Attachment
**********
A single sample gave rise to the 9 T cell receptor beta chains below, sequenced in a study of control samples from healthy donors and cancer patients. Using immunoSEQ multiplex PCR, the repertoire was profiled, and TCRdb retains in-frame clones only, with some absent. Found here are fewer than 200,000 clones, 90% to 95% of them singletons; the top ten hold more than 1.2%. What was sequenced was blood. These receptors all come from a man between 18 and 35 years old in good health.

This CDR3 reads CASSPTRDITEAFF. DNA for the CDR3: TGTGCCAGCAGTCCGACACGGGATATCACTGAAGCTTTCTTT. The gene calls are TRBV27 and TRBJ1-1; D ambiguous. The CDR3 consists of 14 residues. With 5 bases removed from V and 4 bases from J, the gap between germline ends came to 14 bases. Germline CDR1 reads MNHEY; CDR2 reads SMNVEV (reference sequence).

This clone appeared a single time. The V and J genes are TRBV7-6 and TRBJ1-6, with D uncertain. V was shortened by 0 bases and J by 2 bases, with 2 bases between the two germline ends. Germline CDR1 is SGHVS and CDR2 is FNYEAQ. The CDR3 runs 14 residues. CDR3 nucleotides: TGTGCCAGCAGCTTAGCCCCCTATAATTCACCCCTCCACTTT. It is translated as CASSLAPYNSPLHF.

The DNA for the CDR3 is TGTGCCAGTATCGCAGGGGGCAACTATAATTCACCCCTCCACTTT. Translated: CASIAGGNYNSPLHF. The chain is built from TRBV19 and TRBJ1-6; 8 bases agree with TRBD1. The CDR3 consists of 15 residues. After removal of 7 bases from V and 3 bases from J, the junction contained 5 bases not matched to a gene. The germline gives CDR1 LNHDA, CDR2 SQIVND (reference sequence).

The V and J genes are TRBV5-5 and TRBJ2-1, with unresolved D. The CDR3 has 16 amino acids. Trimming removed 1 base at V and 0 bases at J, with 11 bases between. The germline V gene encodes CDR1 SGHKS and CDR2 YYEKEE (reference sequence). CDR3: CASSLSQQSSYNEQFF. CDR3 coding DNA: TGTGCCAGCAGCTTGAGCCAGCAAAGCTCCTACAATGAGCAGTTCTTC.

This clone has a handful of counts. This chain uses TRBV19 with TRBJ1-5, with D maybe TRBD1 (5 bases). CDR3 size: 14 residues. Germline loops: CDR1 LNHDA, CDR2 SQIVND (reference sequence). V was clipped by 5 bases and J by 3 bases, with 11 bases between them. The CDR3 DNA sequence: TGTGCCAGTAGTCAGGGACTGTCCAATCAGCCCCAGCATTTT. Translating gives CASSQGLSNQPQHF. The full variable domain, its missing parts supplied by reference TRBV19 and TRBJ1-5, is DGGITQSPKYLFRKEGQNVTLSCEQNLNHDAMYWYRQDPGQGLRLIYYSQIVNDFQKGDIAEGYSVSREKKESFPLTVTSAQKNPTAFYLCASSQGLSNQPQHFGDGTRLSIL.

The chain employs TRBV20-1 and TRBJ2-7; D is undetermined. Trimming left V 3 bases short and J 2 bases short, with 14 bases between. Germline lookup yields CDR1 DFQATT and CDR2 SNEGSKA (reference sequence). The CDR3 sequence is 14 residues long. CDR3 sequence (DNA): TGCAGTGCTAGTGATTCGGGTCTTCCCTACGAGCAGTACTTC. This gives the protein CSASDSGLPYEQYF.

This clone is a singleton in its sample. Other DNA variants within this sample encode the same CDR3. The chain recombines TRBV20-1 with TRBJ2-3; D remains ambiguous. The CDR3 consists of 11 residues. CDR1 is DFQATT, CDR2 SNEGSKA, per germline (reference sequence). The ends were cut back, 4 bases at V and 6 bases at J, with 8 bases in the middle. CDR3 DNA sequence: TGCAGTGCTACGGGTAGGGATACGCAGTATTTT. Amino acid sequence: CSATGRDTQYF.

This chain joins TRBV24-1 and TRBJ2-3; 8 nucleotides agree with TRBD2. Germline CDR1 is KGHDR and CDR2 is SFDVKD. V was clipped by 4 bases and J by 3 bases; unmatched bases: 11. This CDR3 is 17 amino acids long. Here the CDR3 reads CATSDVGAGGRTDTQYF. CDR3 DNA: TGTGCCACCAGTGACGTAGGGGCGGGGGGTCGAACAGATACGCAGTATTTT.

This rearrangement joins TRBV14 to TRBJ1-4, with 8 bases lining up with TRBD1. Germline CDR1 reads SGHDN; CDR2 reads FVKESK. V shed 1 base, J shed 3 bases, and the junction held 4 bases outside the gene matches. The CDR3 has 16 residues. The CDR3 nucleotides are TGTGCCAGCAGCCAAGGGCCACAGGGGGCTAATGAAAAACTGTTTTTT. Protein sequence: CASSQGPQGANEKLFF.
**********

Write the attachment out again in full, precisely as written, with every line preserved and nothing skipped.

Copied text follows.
A single sample gave rise to the 9 T cell receptor beta chains below, sequenced in a study of control samples from healthy donors and cancer patients. Using immunoSEQ multiplex PCR, the repertoire was profiled, and TCRdb retains in-frame clones only, with some absent. Found here are fewer than 200,000 clones, 90% to 95% of them singletons; the top ten hold more than 1.2%. What was sequenced was blood. These receptors all come from a man between 18 and 35 years old in good health.

This CDR3 reads CASSPTRDITEAFF. DNA for the CDR3: TGTGCCAGCAGTCCGACACGGGATATCACTGAAGCTTTCTTT. The gene calls are TRBV27 and TRBJ1-1; D ambiguous. The CDR3 consists of 14 residues. With 5 bases removed from V and 4 bases from J, the gap between germline ends came to 14 bases. Germline CDR1 reads MNHEY; CDR2 reads SMNVEV (reference sequence).

This clone appeared a single time. The V and J genes are TRBV7-6 and TRBJ1-6, with D uncertain. V was shortened by 0 bases and J by 2 bases, with 2 bases between the two germline ends. Germline CDR1 is SGHVS and CDR2 is FNYEAQ. The CDR3 runs 14 residues. CDR3 nucleotides: TGTGCCAGCAGCTTAGCCCCCTATAATTCACCCCTCCACTTT. It is translated as CASSLAPYNSPLHF.

The DNA for the CDR3 is TGTGCCAGTATCGCAGGGGGCAACTATAATTCACCCCTCCACTTT. Translated: CASIAGGNYNSPLHF. The chain is built from TRBV19 and TRBJ1-6; 8 bases agree with TRBD1. The CDR3 consists of 15 residues. After removal of 7 bases from V and 3 bases from J, the junction contained 5 bases not matched to a gene. The germline gives CDR1 LNHDA, CDR2 SQIVND (reference sequence).

The V and J genes are TRBV5-5 and TRBJ2-1, with unresolved D. The CDR3 has 16 amino acids. Trimming removed 1 base at V and 0 bases at J, with 11 bases between. The germline V gene encodes CDR1 SGHKS and CDR2 YYEKEE (reference sequence). CDR3: CASSLSQQSSYNEQFF. CDR3 coding DNA: TGTGCCAGCAGCTTGAGCCAGCAAAGCTCCTACAATGAGCAGTTCTTC.

This clone has a handful of counts. This chain uses TRBV19 with TRBJ1-5, with D maybe TRBD1 (5 bases). CDR3 size: 14 residues. Germline loops: CDR1 LNHDA, CDR2 SQIVND (reference sequence). V was clipped by 5 bases and J by 3 bases, with 11 bases between them. The CDR3 DNA sequence: TGTGCCAGTAGTCAGGGACTGTCCAATCAGCCCCAGCATTTT. Translating gives CASSQGLSNQPQHF. The full variable domain, its missing parts supplied by reference TRBV19 and TRBJ1-5, is DGGITQSPKYLFRKEGQNVTLSCEQNLNHDAMYWYRQDPGQGLRLIYYSQIVNDFQKGDIAEGYSVSREKKESFPLTVTSAQKNPTAFYLCASSQGLSNQPQHFGDGTRLSIL.

The chain employs TRBV20-1 and TRBJ2-7; D is undetermined. Trimming left V 3 bases short and J 2 bases short, with 14 bases between. Germline lookup yields CDR1 DFQATT and CDR2 SNEGSKA (reference sequence). The CDR3 sequence is 14 residues long. CDR3 sequence (DNA): TGCAGTGCTAGTGATTCGGGTCTTCCCTACGAGCAGTACTTC. This gives the protein CSASDSGLPYEQYF.

This clone is a singleton in its sample. Other DNA variants within this sample encode the same CDR3. The chain recombines TRBV20-1 with TRBJ2-3; D remains ambiguous. The CDR3 consists of 11 residues. CDR1 is DFQATT, CDR2 SNEGSKA, per germline (reference sequence). The ends were cut back, 4 bases at V and 6 bases at J, with 8 bases in the middle. CDR3 DNA sequence: TGCAGTGCTACGGGTAGGGATACGCAGTATTTT. Amino acid sequence: CSATGRDTQYF.

This chain joins TRBV24-1 and TRBJ2-3; 8 nucleotides agree with TRBD2. Germline CDR1 is KGHDR and CDR2 is SFDVKD. V was clipped by 4 bases and J by 3 bases; unmatched bases: 11. This CDR3 is 17 amino acids long. Here the CDR3 reads CATSDVGAGGRTDTQYF. CDR3 DNA: TGTGCCACCAGTGACGTAGGGGCGGGGGGTCGAACAGATACGCAGTATTTT.

This rearrangement joins TRBV14 to TRBJ1-4, with 8 bases lining up with TRBD1. Germline CDR1 reads SGHDN; CDR2 reads FVKESK. V shed 1 base, J shed 3 bases, and the junction held 4 bases outside the gene matches. The CDR3 has 16 residues. The CDR3 nucleotides are TGTGCCAGCAGCCAAGGGCCACAGGGGGCTAATGAAAAACTGTTTTTT. Protein sequence: CASSQGPQGANEKLFF.